In 6 Underground, film form is used to decode an emotional connection to One, as Seven tries to get him to open up about his past and disconnect from emotions. The camera is panned out and at mid-range, then slowly moves in on One as he begins his inspirational speech about “changing the world” mattering more than their individual lives. An empowering song begins to play in the streets of Turgistan which ques explosions, sound is another major component of the mise en scene in this film. There is a noticeable Repetition in Action scenes: slow build up song in the beginning, explosions or violent ambush, followed by a car chase or massive gunfire, and then a slow-motion moment within a highly dynamic scene. Heavy bass music, like rap or dubstep, is used during the finale of the action scene. These micro scenes were either significantly gory or provided comedic relief. For example, the first action scene at the beginning of the movie includes a slow-motion clip of the car drifting out of control and nearly missing a baby and a close up of a dangling eyeball used to unlock a smartphone. Editing form is obvious and intentional, that repetition makes the rapidly evolving story easier to decode. Fast, intense scenes cut directly to slow-motion clips, and the final acts of the action are always followed by softer lower music. When Six gets left behind and murdered, the scene immediately changes to them on a boat setting Six’s body out to sea. Editing and literary design pull the viewer straight from action, to sad scene, and then directly back to the action by introducing Seven in a war scene explaining his back story.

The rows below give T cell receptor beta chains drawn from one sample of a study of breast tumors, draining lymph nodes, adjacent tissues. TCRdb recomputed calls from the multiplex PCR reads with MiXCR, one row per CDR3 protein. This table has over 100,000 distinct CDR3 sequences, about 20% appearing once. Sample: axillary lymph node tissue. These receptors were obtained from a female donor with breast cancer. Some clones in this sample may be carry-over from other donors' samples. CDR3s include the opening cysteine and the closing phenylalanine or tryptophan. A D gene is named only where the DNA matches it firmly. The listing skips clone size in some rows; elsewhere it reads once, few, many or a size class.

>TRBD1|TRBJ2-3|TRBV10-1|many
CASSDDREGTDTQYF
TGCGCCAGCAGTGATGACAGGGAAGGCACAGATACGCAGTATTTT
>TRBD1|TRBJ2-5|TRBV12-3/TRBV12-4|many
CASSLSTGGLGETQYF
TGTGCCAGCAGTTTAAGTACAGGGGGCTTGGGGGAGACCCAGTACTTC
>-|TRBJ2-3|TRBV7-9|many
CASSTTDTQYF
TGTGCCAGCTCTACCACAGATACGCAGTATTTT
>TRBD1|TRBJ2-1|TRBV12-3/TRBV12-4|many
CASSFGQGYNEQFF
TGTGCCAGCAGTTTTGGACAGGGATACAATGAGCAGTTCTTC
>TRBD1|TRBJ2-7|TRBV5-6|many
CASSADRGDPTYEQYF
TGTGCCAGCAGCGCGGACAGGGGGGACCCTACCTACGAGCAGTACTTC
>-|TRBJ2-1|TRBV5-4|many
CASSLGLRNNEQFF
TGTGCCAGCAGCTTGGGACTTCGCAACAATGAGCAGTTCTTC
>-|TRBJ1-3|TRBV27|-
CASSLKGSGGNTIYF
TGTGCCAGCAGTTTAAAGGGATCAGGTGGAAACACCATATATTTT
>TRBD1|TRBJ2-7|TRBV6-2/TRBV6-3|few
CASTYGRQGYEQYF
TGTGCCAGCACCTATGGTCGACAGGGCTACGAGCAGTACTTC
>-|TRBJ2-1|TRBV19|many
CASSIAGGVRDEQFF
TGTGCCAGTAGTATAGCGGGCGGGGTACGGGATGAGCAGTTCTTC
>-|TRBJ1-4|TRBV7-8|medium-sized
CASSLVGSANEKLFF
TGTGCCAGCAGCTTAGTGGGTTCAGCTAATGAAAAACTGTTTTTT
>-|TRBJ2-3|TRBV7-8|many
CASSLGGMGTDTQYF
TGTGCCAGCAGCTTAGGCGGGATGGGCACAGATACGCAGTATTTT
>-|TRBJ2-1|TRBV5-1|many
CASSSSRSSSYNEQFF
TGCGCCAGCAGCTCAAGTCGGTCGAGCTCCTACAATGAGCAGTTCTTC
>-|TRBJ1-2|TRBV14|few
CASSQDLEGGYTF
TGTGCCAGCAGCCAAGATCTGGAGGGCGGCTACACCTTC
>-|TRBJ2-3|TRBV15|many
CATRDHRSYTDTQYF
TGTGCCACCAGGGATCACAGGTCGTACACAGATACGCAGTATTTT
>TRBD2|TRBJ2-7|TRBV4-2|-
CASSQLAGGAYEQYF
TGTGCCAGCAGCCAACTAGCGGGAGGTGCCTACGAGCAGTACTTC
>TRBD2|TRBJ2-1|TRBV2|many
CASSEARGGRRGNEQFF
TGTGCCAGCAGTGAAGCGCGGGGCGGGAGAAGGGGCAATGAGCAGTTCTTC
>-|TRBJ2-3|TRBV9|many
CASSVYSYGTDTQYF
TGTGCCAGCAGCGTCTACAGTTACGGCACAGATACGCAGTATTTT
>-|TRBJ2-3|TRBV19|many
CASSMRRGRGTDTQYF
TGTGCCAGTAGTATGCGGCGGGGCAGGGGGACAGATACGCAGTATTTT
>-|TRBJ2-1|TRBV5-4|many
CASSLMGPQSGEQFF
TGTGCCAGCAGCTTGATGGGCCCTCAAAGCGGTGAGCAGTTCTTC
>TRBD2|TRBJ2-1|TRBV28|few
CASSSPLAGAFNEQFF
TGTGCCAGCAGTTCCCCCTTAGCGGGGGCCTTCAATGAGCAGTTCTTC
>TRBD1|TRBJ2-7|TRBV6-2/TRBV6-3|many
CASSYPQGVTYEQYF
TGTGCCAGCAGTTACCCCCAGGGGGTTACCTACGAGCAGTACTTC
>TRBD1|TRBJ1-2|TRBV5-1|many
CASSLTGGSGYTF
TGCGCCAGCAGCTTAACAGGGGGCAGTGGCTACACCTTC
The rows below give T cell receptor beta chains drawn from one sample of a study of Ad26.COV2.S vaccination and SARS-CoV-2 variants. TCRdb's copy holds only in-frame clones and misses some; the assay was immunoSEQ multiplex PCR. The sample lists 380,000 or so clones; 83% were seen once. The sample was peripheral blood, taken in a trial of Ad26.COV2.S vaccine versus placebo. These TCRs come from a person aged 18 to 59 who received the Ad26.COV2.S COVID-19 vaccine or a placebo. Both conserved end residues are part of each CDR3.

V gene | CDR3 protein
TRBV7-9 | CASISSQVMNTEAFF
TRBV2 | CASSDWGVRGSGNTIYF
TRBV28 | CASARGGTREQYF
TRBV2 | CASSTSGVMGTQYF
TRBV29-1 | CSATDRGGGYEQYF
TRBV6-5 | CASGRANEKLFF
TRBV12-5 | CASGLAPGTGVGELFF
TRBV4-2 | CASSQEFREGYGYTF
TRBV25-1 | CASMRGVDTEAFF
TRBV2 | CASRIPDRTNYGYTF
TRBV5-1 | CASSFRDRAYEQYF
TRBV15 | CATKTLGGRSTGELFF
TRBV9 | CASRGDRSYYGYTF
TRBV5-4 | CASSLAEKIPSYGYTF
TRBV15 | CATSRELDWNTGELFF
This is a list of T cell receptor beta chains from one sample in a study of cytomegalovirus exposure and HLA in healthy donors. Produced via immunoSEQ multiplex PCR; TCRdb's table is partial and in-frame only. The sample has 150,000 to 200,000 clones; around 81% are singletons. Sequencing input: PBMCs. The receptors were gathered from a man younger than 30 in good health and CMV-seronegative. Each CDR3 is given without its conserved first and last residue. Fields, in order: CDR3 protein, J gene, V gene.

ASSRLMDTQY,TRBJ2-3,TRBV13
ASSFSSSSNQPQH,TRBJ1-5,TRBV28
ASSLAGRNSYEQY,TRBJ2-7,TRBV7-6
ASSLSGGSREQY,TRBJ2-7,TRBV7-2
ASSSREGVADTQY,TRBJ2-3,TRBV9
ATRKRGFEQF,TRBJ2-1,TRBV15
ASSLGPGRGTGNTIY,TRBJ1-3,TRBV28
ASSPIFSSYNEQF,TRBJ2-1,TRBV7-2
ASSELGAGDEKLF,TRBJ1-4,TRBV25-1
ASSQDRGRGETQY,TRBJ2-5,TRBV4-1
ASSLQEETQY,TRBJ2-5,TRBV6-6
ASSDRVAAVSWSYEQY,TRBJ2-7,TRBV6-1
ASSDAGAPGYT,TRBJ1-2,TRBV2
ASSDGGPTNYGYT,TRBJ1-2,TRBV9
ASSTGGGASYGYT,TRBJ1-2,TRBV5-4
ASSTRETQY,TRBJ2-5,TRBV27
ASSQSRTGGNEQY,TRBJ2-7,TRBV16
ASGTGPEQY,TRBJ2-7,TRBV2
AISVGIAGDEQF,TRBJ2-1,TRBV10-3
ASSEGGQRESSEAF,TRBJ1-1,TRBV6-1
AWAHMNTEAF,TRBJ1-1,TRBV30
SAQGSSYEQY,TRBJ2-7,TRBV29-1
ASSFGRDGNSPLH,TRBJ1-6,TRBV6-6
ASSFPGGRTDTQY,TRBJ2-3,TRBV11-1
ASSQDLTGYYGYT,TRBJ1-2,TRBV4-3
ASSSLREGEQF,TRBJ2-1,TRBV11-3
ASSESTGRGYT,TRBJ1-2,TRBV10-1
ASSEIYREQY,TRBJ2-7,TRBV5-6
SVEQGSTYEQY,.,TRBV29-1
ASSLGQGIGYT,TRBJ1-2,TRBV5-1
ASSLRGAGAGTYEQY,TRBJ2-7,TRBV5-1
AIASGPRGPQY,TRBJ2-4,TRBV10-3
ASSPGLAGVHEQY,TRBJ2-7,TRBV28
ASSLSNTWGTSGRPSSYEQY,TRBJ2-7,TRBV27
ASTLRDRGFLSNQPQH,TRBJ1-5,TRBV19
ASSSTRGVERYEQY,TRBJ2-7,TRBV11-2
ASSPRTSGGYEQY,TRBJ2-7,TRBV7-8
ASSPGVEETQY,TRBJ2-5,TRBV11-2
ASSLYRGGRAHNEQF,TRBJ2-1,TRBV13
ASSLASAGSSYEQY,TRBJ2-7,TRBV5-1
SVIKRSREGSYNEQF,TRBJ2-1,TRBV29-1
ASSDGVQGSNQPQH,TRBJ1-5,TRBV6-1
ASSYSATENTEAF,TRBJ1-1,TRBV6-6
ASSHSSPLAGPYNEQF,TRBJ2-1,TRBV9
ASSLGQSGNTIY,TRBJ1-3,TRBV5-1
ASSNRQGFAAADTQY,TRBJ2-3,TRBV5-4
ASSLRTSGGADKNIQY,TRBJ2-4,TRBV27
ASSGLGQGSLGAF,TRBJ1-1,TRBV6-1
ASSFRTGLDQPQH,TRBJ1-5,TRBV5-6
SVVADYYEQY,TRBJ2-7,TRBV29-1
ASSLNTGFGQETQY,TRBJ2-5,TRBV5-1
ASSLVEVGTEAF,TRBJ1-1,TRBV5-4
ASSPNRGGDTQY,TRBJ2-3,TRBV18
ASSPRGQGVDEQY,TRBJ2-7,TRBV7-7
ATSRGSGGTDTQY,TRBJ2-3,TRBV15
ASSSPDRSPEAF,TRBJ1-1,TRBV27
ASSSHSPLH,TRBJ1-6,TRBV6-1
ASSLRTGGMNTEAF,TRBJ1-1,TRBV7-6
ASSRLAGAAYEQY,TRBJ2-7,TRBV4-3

These form techniques are decoded by the viewer and promote consumerism and acceptance of American cultures’ dominant ideologies. Forbes is a well-known magazine; their Editor’s Pick for this film was, “Review: Michael Bay And Ryan Reynolds’ ‘6 Underground’ Is Another Lousy Netflix Blockbuster;” by Scott Mendelson. Mendelson holds the position that the film perpetuates stereotypes and follows a classic Hollywood narrative. Distributed by Netflix, and produced by Skydance Media and Bay Film, the budget for6 Underground was a whopping $150 million dollars, in true Hollywood fashion (IMBd.com). Author for TheVerge.com, Julia Alexander, wrote in “6 Underground is Netflix’s Next Questionable Attempt to Build a Blockbuster Movie Franchise” that the main difference between old Hollywood and new Hollywood is their ability to successfully encode, or teach society. Hollywood executives maintain their oligopoly through the objectification of women and discrimination against minorities. The issues of difference that Hollywood perpetuates about race and gender are heavily used in 6 Underground. Classic Hollywood form is alive and thriving; although the distribution has evolved to streaming and memberships with unlimited views, Hollywood still profits from promoting patriarchal values, regardless of the platform.